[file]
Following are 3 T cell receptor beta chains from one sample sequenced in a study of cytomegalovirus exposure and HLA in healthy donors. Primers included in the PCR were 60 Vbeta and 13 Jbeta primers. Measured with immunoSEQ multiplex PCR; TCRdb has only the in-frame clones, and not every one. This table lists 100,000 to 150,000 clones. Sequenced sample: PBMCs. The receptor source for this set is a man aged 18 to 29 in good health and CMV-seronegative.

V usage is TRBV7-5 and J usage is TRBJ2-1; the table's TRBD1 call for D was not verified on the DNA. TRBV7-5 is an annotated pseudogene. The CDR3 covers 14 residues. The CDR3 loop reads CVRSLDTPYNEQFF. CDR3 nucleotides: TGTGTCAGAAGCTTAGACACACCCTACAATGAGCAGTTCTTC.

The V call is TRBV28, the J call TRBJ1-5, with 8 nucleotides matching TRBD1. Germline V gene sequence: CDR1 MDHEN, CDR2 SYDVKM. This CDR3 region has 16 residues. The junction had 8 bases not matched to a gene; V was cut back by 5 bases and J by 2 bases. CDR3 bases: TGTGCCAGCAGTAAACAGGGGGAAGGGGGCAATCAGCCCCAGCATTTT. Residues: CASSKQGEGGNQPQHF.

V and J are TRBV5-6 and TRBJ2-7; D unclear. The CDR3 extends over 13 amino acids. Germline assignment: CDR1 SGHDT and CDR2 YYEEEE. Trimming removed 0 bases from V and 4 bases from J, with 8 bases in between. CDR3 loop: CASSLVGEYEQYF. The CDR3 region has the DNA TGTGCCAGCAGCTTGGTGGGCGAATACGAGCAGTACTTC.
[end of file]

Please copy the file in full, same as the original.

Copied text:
Following are 3 T cell receptor beta chains from one sample sequenced in a study of cytomegalovirus exposure and HLA in healthy donors. Primers included in the PCR were 60 Vbeta and 13 Jbeta primers. Measured with immunoSEQ multiplex PCR; TCRdb has only the in-frame clones, and not every one. This table lists 100,000 to 150,000 clones. Sequenced sample: PBMCs. The receptor source for this set is a man aged 18 to 29 in good health and CMV-seronegative.

V usage is TRBV7-5 and J usage is TRBJ2-1; the table's TRBD1 call for D was not verified on the DNA. TRBV7-5 is an annotated pseudogene. The CDR3 covers 14 residues. The CDR3 loop reads CVRSLDTPYNEQFF. CDR3 nucleotides: TGTGTCAGAAGCTTAGACACACCCTACAATGAGCAGTTCTTC.

The V call is TRBV28, the J call TRBJ1-5, with 8 nucleotides matching TRBD1. Germline V gene sequence: CDR1 MDHEN, CDR2 SYDVKM. This CDR3 region has 16 residues. The junction had 8 bases not matched to a gene; V was cut back by 5 bases and J by 2 bases. CDR3 bases: TGTGCCAGCAGTAAACAGGGGGAAGGGGGCAATCAGCCCCAGCATTTT. Residues: CASSKQGEGGNQPQHF.

V and J are TRBV5-6 and TRBJ2-7; D unclear. The CDR3 extends over 13 amino acids. Germline assignment: CDR1 SGHDT and CDR2 YYEEEE. Trimming removed 0 bases from V and 4 bases from J, with 8 bases in between. CDR3 loop: CASSLVGEYEQYF. The CDR3 region has the DNA TGTGCCAGCAGCTTGGTGGGCGAATACGAGCAGTACTTC.